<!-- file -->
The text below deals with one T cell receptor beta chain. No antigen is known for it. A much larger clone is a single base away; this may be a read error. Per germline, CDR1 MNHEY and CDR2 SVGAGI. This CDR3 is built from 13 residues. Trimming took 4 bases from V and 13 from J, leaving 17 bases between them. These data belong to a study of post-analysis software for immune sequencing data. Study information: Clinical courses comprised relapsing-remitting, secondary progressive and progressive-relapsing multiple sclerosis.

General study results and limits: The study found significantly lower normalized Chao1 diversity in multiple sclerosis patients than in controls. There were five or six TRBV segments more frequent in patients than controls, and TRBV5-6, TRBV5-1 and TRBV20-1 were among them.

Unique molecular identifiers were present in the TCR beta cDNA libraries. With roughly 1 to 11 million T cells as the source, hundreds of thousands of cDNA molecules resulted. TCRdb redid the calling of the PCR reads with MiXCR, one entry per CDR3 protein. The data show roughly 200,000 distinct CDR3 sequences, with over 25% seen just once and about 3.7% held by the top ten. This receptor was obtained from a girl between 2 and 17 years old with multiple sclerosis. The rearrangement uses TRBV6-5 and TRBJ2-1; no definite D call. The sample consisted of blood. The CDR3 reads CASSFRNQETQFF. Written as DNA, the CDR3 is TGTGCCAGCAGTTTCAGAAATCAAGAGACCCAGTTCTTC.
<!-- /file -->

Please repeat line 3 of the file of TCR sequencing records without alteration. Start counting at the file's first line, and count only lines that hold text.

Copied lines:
Unique molecular identifiers were present in the TCR beta cDNA libraries. With roughly 1 to 11 million T cells as the source, hundreds of thousands of cDNA molecules resulted. TCRdb redid the calling of the PCR reads with MiXCR, one entry per CDR3 protein. The data show roughly 200,000 distinct CDR3 sequences, with over 25% seen just once and about 3.7% held by the top ten. This receptor was obtained from a girl between 2 and 17 years old with multiple sclerosis. The rearrangement uses TRBV6-5 and TRBJ2-1; no definite D call. The sample consisted of blood. The CDR3 reads CASSFRNQETQFF. Written as DNA, the CDR3 is TGTGCCAGCAGTTTCAGAAATCAAGAGACCCAGTTCTTC.